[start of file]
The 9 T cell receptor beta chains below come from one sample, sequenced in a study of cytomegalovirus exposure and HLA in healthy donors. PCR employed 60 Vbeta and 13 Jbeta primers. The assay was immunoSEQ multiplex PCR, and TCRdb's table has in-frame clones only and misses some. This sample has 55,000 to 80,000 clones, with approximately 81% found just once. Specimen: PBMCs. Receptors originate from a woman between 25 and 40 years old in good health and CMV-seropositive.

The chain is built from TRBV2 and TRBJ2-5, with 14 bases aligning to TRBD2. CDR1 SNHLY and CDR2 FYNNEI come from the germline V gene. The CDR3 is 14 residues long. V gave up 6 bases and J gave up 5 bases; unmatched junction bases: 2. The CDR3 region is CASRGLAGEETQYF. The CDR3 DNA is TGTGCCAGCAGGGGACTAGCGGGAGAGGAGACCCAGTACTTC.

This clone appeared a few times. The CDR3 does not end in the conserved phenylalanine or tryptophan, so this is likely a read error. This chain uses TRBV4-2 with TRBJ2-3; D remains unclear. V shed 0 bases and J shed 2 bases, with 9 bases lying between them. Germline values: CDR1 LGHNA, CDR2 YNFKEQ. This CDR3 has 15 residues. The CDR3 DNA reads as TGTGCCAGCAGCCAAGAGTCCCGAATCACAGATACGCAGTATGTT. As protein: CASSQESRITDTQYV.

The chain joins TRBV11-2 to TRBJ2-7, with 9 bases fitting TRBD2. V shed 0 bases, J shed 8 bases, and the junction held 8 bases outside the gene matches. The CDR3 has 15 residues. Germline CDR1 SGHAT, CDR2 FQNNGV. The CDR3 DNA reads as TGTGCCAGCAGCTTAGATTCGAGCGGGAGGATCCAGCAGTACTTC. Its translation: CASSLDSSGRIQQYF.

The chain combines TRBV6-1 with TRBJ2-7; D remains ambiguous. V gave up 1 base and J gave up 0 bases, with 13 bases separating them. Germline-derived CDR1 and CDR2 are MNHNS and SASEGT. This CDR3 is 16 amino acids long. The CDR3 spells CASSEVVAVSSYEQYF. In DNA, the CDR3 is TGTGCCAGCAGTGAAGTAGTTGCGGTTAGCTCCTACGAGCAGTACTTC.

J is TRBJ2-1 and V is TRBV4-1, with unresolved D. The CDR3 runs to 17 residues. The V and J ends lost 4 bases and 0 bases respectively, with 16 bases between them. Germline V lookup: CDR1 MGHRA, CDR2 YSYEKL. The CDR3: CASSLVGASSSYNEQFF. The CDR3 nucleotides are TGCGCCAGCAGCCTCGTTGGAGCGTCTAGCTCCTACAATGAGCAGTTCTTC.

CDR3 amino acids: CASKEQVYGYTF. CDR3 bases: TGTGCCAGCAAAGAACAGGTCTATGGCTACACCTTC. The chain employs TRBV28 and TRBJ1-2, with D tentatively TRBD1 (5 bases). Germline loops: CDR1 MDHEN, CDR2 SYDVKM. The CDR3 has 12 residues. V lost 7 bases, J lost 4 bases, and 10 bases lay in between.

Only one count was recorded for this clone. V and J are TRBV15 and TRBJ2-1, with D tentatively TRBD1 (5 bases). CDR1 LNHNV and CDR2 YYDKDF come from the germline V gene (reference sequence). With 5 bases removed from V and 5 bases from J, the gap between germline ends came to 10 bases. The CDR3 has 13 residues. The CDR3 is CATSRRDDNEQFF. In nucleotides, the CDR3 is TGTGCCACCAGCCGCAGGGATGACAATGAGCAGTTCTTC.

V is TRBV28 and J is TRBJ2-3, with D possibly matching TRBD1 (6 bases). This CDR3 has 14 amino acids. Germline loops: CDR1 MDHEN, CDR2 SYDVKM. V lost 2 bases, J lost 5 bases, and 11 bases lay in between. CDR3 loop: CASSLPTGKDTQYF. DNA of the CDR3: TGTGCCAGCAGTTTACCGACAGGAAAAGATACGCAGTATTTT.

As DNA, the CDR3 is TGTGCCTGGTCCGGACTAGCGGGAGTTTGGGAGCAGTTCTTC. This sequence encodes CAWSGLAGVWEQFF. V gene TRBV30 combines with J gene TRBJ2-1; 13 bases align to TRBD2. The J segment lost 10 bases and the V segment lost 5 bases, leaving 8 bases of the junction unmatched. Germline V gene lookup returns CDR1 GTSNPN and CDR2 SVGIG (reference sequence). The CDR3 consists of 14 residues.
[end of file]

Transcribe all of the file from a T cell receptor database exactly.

The 9 T cell receptor beta chains below come from one sample, sequenced in a study of cytomegalovirus exposure and HLA in healthy donors. PCR employed 60 Vbeta and 13 Jbeta primers. The assay was immunoSEQ multiplex PCR, and TCRdb's table has in-frame clones only and misses some. This sample has 55,000 to 80,000 clones, with approximately 81% found just once. Specimen: PBMCs. Receptors originate from a woman between 25 and 40 years old in good health and CMV-seropositive.

The chain is built from TRBV2 and TRBJ2-5, with 14 bases aligning to TRBD2. CDR1 SNHLY and CDR2 FYNNEI come from the germline V gene. The CDR3 is 14 residues long. V gave up 6 bases and J gave up 5 bases; unmatched junction bases: 2. The CDR3 region is CASRGLAGEETQYF. The CDR3 DNA is TGTGCCAGCAGGGGACTAGCGGGAGAGGAGACCCAGTACTTC.

This clone appeared a few times. The CDR3 does not end in the conserved phenylalanine or tryptophan, so this is likely a read error. This chain uses TRBV4-2 with TRBJ2-3; D remains unclear. V shed 0 bases and J shed 2 bases, with 9 bases lying between them. Germline values: CDR1 LGHNA, CDR2 YNFKEQ. This CDR3 has 15 residues. The CDR3 DNA reads as TGTGCCAGCAGCCAAGAGTCCCGAATCACAGATACGCAGTATGTT. As protein: CASSQESRITDTQYV.

The chain joins TRBV11-2 to TRBJ2-7, with 9 bases fitting TRBD2. V shed 0 bases, J shed 8 bases, and the junction held 8 bases outside the gene matches. The CDR3 has 15 residues. Germline CDR1 SGHAT, CDR2 FQNNGV. The CDR3 DNA reads as TGTGCCAGCAGCTTAGATTCGAGCGGGAGGATCCAGCAGTACTTC. Its translation: CASSLDSSGRIQQYF.

The chain combines TRBV6-1 with TRBJ2-7; D remains ambiguous. V gave up 1 base and J gave up 0 bases, with 13 bases separating them. Germline-derived CDR1 and CDR2 are MNHNS and SASEGT. This CDR3 is 16 amino acids long. The CDR3 spells CASSEVVAVSSYEQYF. In DNA, the CDR3 is TGTGCCAGCAGTGAAGTAGTTGCGGTTAGCTCCTACGAGCAGTACTTC.

J is TRBJ2-1 and V is TRBV4-1, with unresolved D. The CDR3 runs to 17 residues. The V and J ends lost 4 bases and 0 bases respectively, with 16 bases between them. Germline V lookup: CDR1 MGHRA, CDR2 YSYEKL. The CDR3: CASSLVGASSSYNEQFF. The CDR3 nucleotides are TGCGCCAGCAGCCTCGTTGGAGCGTCTAGCTCCTACAATGAGCAGTTCTTC.

CDR3 amino acids: CASKEQVYGYTF. CDR3 bases: TGTGCCAGCAAAGAACAGGTCTATGGCTACACCTTC. The chain employs TRBV28 and TRBJ1-2, with D tentatively TRBD1 (5 bases). Germline loops: CDR1 MDHEN, CDR2 SYDVKM. The CDR3 has 12 residues. V lost 7 bases, J lost 4 bases, and 10 bases lay in between.

Only one count was recorded for this clone. V and J are TRBV15 and TRBJ2-1, with D tentatively TRBD1 (5 bases). CDR1 LNHNV and CDR2 YYDKDF come from the germline V gene (reference sequence). With 5 bases removed from V and 5 bases from J, the gap between germline ends came to 10 bases. The CDR3 has 13 residues. The CDR3 is CATSRRDDNEQFF. In nucleotides, the CDR3 is TGTGCCACCAGCCGCAGGGATGACAATGAGCAGTTCTTC.

V is TRBV28 and J is TRBJ2-3, with D possibly matching TRBD1 (6 bases). This CDR3 has 14 amino acids. Germline loops: CDR1 MDHEN, CDR2 SYDVKM. V lost 2 bases, J lost 5 bases, and 11 bases lay in between. CDR3 loop: CASSLPTGKDTQYF. DNA of the CDR3: TGTGCCAGCAGTTTACCGACAGGAAAAGATACGCAGTATTTT.

As DNA, the CDR3 is TGTGCCTGGTCCGGACTAGCGGGAGTTTGGGAGCAGTTCTTC. This sequence encodes CAWSGLAGVWEQFF. V gene TRBV30 combines with J gene TRBJ2-1; 13 bases align to TRBD2. The J segment lost 10 bases and the V segment lost 5 bases, leaving 8 bases of the junction unmatched. Germline V gene lookup returns CDR1 GTSNPN and CDR2 SVGIG (reference sequence). The CDR3 consists of 14 residues.